Life & Letters

Correspondence

About this Item

Title: Richard Maurice Bucke to Walt Whitman, 18 July 1891

Date: July 18, 1891

Whitman Archive ID: loc.08162

Source: The Charles E. Feinberg Collection of the Papers of Walt Whitman, 1839–1919, Library of Congress, Washington, D.C. Transcribed from digital images or a microfilm reproduction of the original item. For a description of the editorial rationale behind our treatment of the correspondence, see our statement of editorial policy.

Editorial note: The annotation, "July 28 See N. 1891," is in the hand of Horace Traubel.

Contributors to digital file: Cristin Noonan, Zainab Saleh, Stephanie Blalock, and Brandon James O'Neil



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Bolton, Lancashire1
18 July '91

I am really at a loss how to begin this letter or how to write it. My reception here2 has been such that I am absolutely dumbfounded. I got here about noon yesterday (I ought to say that I had a telegram at Queen's town from Johnston3 to say that Wallace4 & he would meet me at L. pool if I wd let them know the time of my arrival, but I did not think it well to give them that trouble & came through alone)—Johnston & Wallace met me at the Station. It was a fine day and I went around the town with Dr J. while he made his daily visits. Sat in the carriage while he went in the houses. We went to a hotel to dinner—then 8 of us went for a 20 mile drive through as picturesque a country as I have seen any where—had tea 8 miles from here with another Whitman friend (Rev. Thompson5) then he came to Bolton with us. By this time it was after 8 o'clock and on reaching Johnston's house we found half a room full of men waiting for us—from then to midnight was constant talk, songs, recitation, supper, and good fellowship generally. You are right to say that the Bolton friends are true and tender—they are that and if there are any stronger words you may use them! Most of the evening I laughed and the rest of it I could have cried their warmhearted friendship for you and for me was so manifest and so touching. I enclose6 a song which they had composed & set to music and which the whole room sang together in the middle of the evening—of course I made a speech of thanks and two other quite long speeches in the course of the evening—and I really spoke quite decently! a wonderful thing for me. You will of course, dear Walt, show this letter to Horace7 as there is no use my writing it over again to him.

I trust you are no worse than usual—and that I shall find you to the fore when I return in September.

Nothing to tell about the meter yet.

Wallace slept here last night, he and Johnston desired me to say that they might not have time to write you today and wished me to give you their love and assure you of their devotion to you and the cause—and indeed, Walt, it looks as if the thing had come here to stay—I was to say, too, to you & Warry8 that the canary9 had come safe—not even the glass cracked! And that it was warmly appreciated. And I want you to tell Mrs Davis10 that they all know her here and feel very friendly towards her.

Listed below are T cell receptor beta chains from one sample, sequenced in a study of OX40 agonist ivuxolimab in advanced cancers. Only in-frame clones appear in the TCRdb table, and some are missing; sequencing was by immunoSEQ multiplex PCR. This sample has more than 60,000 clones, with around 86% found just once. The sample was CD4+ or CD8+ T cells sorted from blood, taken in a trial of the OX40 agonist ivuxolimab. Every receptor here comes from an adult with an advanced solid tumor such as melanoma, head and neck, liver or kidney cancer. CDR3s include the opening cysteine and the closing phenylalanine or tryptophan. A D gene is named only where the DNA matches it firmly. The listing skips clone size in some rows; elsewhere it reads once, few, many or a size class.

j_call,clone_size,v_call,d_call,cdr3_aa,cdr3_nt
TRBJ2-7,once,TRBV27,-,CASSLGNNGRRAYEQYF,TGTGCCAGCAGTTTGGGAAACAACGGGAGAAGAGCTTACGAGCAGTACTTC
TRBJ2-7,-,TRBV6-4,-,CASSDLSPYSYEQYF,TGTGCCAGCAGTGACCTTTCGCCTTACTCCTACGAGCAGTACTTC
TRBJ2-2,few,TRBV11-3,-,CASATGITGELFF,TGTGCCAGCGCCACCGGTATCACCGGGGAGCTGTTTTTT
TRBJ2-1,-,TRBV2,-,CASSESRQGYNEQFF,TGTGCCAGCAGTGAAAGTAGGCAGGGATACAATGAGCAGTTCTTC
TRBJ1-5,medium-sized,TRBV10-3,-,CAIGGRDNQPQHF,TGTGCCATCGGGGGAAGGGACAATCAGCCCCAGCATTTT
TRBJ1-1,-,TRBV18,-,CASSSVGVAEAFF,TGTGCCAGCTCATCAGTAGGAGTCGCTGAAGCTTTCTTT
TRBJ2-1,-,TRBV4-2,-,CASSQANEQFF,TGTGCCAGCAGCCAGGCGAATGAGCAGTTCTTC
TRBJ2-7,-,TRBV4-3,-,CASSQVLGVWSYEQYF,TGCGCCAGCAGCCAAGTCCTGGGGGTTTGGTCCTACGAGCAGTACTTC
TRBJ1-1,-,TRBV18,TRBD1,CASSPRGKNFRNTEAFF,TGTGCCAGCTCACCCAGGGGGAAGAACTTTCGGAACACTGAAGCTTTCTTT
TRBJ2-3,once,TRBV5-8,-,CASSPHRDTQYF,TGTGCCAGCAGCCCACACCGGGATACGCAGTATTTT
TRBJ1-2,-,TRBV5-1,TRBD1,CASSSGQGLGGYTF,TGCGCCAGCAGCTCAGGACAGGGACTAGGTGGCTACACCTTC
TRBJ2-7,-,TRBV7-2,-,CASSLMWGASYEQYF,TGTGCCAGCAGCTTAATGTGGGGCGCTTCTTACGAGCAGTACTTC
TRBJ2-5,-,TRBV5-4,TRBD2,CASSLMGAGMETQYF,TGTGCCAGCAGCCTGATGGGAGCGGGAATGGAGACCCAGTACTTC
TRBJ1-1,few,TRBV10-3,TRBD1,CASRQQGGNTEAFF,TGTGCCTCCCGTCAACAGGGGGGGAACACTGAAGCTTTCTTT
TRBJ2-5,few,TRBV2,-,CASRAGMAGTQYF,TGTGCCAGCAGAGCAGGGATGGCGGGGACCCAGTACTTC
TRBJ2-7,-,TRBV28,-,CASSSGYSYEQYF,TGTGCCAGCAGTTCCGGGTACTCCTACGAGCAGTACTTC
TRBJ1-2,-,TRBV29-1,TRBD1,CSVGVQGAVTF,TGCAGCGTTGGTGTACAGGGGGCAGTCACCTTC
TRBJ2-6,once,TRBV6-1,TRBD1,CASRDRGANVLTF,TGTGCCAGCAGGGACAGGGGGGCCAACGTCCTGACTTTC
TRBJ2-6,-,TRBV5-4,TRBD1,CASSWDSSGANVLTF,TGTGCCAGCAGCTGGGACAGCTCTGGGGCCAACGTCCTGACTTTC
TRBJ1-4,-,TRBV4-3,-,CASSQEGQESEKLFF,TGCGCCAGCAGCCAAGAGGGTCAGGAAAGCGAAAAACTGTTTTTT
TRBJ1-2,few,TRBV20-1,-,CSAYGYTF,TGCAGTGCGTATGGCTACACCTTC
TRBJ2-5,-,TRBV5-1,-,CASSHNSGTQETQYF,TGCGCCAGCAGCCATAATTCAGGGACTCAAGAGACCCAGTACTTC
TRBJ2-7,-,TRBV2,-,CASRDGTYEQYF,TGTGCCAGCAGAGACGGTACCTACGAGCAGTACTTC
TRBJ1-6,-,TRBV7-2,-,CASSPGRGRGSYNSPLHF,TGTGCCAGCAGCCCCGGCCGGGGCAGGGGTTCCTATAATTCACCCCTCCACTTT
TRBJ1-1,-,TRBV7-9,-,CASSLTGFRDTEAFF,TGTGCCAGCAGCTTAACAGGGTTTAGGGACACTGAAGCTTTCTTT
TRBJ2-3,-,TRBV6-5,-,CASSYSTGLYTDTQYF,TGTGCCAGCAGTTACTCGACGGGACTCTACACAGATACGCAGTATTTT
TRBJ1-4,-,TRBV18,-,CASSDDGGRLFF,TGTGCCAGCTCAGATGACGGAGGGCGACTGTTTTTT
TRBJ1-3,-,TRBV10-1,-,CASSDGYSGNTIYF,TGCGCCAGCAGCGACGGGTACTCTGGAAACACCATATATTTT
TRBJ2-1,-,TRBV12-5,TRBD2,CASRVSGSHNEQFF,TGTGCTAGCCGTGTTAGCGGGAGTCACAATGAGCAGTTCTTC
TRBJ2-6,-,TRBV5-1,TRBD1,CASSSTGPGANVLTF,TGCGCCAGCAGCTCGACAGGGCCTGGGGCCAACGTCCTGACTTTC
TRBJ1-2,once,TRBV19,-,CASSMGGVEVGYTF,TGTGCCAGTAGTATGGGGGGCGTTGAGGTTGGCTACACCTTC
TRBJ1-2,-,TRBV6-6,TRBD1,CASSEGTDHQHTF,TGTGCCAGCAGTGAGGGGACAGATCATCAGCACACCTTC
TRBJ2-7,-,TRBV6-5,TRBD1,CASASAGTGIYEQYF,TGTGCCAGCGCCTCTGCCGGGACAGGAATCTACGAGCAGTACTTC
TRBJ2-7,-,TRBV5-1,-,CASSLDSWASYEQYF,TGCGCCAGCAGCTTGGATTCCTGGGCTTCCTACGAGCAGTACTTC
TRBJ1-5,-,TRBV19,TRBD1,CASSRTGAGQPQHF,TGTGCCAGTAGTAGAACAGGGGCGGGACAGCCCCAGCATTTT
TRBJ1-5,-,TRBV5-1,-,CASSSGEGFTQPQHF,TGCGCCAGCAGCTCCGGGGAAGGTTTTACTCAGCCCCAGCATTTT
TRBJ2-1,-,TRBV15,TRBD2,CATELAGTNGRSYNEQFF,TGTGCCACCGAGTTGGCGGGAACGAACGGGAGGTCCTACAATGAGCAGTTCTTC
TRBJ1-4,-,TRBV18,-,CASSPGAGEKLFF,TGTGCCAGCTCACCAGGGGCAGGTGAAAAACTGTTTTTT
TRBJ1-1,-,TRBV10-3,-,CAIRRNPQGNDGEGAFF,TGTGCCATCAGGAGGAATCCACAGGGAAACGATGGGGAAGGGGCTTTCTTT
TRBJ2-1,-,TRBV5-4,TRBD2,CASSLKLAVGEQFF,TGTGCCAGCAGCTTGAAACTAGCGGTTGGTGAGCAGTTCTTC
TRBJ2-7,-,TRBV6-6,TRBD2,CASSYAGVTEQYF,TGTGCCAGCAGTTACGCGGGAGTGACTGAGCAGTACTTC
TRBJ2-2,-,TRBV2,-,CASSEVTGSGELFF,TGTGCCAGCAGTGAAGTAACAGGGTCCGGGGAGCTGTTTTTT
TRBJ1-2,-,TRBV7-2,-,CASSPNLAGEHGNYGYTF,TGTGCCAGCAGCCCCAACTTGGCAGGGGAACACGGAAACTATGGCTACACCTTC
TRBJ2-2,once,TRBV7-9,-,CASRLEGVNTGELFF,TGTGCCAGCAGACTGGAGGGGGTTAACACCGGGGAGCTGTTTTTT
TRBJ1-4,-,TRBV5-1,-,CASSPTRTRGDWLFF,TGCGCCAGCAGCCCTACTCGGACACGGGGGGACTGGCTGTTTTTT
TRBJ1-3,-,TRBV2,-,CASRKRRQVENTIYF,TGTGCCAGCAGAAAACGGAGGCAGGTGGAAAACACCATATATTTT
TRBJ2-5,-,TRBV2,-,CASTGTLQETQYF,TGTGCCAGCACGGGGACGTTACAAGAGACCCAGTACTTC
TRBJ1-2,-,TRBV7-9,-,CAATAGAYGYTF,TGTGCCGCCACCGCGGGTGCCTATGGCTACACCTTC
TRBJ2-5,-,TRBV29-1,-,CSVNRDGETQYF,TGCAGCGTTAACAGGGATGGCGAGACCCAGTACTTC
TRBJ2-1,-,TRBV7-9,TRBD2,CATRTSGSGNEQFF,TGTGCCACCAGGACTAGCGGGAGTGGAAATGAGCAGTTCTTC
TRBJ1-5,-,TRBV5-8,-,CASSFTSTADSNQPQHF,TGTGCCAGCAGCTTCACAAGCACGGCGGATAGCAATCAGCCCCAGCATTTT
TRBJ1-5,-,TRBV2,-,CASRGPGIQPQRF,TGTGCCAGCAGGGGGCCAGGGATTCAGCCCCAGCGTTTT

I think I have said all I can say at the present moment—will soon write again

I send you my love, dear Walt, and sign myself yours till death
R M Bucke

P.S. I read the message from you to the boys11 here (in your letter of early July12) yesterday evening—the boys were very much affected by it—they have taken the letter from me to facsimile that part of it so that they may each have a copy

RMB

If it were even possible for you to come to England the fellows would go clean crazy about you.

Sung to "The March of the Men of Harlech" Welsh National air

The College Welcome to Dr. Bucke

17 July 1891

Comrade—stranger, glad we greet you,
One and all are pleased to meet you,
Cordial friendship here shall treat you,
Whilst with us you stay.
Friend of Walt! Be that the token,
That enough our hearts to open,
Though no other word be spoken
Friends are we alway.
Friendship let us treasure,
Love to greatest measure,
Comrades true our journey through:
Life's thus made a pleasure.
Hail! to Whitman, lover's poet!
There his portrait. All well know it
To the world we gladly show it
Proud his friends to be.
Doctor Bucke. Walt's brave defender,
Thanks to you we gladly tender
Noble service did you render
To our hero's fame.
You, his chosen "explicator,"
"Leaves of Grass's" indicator,
You, his life's great vindicator
Honoured be your name.
Health to Walt and glory!
Long live the poet hoary!
Noble life through peace and strife
Immortal be his story!
Let us cherish his example
Kind, heroic, broad and ample,
Be our lives of his a sample
Worthy friends prove we.

——————————
W. Dixon.

Correspondent:
Richard Maurice Bucke (1837–1902) was a Canadian physician and psychiatrist who grew close to Whitman after reading Leaves of Grass in 1867 (and later memorizing it) and meeting the poet in Camden a decade later. Even before meeting Whitman, Bucke claimed in 1872 that a reading of Leaves of Grass led him to experience "cosmic consciousness" and an overwhelming sense of epiphany. Bucke became the poet's first biographer with Walt Whitman (Philadelphia: David McKay, 1883), and he later served as one of his medical advisors and literary executors. For more on the relationship of Bucke and Whitman, see Howard Nelson, "Bucke, Richard Maurice," Walt Whitman: An Encyclopedia, ed. J.R. LeMaster and Donald D. Kummings (New York: Garland Publishing, 1998).

Notes:

1. This letter is addressed: Walt Whitman | 328 Mickle Street | Camden | New Jersey | U.S.A. It is postmarked: BOLTON | 55 | JY18 | 91; BOLTON | 55 | JY18 | 91; NEW YORK | JUL | E; PAID; CAMDEN, N.J. | JUL | 28 | 6AM | 1891 | REC'D. [back]

2. When Wallace wrote this letter, he was visiting the Canadian physician Richard Maurice Bucke at Bucke's home in London, Ontario, Canada. Wallace had traveled to the United States from Bolton, England, landing at Philadelphia on September 8, 1891 (Horace Traubel, With Walt Whitman in Camden, Tuesday, September 8, 1891). After spending a few days with Whitman, Wallace traveled with Bucke to Canada. [back]